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Gion is one of the most popular district located in the heart of Kyoto. It's known to be the place in Kyoto where you can spot some geishas and maikos (geisha apprentices) if you're lucky enough. Gion also boast ochaya (teahouse) and traditional Japanese restaurants serving delicious Japanese haute cuisine (kaiseki ryouri) and the guests will get a chance to hire a geisha to entertain them. Tourists can also explore the whole district and admiring wooden merchant houses (machiya) that have been preserved for years. Kabuki show is one of Japanese traditional shows that thrive and flourish in this district.
How to Have Fun in Gion, the Geisha District With Minimal Budget
Kabuki show is one of the most popular and flourished form of entertainment in Japan since 17th Century, although Minamiza Kabuki Theater building itself was established centuries later, in 1929. Apparently Minamiza Kabuki Theater is the only survivor from 7 kabuki theatres that had been demolished years ago. Although the theater often hold various theatrical shows, kabuki show is still the main highlight. Minamiza Kabuki Theater building is easily noticeable thanks to its dramatic facades and roofs. The theater is located on the south-eastern corner of Shijo-street right behind a noodle shop that's also famous for its delicious noodles.
Shirakawa Canal is a scenic canal located parallel to Shijo Avenue, and is much more quiet than Hanami-koji Street. It's recommended to take a peaceful afternoon or evening walk as you enjoy view of willow trees lining along the path. The path will leads to Shirakawa Area, where most high-class restaurants and ochaya are open for business. Right beside the canal, you'll find a poem inscribed on a stone monument written by one of Japan's most famous late poet, Isamu Yoshii. Thoroghout his life, Isamu Yoshii fell in love with the beauty of Gion, and even until now Gion residents returns his love by holding a special festival held once a year to pay him a homage. Geishas also will lay flowers before the stone.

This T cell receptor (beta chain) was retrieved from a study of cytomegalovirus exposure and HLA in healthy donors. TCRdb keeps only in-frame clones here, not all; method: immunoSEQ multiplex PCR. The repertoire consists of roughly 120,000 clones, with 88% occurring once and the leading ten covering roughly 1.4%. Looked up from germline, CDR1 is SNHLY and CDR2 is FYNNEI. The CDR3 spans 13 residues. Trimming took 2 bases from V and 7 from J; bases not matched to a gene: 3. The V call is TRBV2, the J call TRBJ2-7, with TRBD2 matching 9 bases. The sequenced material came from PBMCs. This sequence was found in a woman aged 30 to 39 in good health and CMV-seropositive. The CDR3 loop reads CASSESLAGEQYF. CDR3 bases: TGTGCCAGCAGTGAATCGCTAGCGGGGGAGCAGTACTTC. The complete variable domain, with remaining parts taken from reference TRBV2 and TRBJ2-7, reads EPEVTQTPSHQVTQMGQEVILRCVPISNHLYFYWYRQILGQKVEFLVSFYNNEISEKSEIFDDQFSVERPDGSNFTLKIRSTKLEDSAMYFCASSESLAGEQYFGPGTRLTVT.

Venture further to the Eastern side of Gion where a tiny temple called Chugen-ji, or Meyami-jizo is located right next to a clothing shop. The small wooden shrine was built to protect a 'Jizo' or a small statue of Buddhist guardian saint that takes form of a small monk adorned with red-colored bib. There's also an interesting story of how the 'jizo' hold so much importance in the eyes of Japanese buddhists. Legend has it that in 1228 there was a severe flooding in Gion, that put many people and also businesses at stake. The rain, however, was magically ceased after the suffering residents prayed to the jizo statue. As a token of thank you, the residents built a small shrine for the 'Ame-yami JIzo' or 'Rain-stopping Jizo'. The name was later changed to 'Me-yami JIzo' thanks to a belief that the jizo also helps curing eye diseases.
Visiting Gion won't be complete if you haven't watch performances brought by geishas and maikos, though thankfully you still have a chance if you head to Gion Corner. Gion Corner is located at the southern part of Hanami Koji and few meters away from Ichiriki Chaya. One of the most famous festivals in Gion called Maiko Odori is performed here. Tourists are able to see charming dance performances of the geisha. There are also some more activities to immerse yourself inside traditional Japanese culture, such as tea ceremony (chadou), flowers arrangement (ikebana), and listening to various classical Japanese music performances.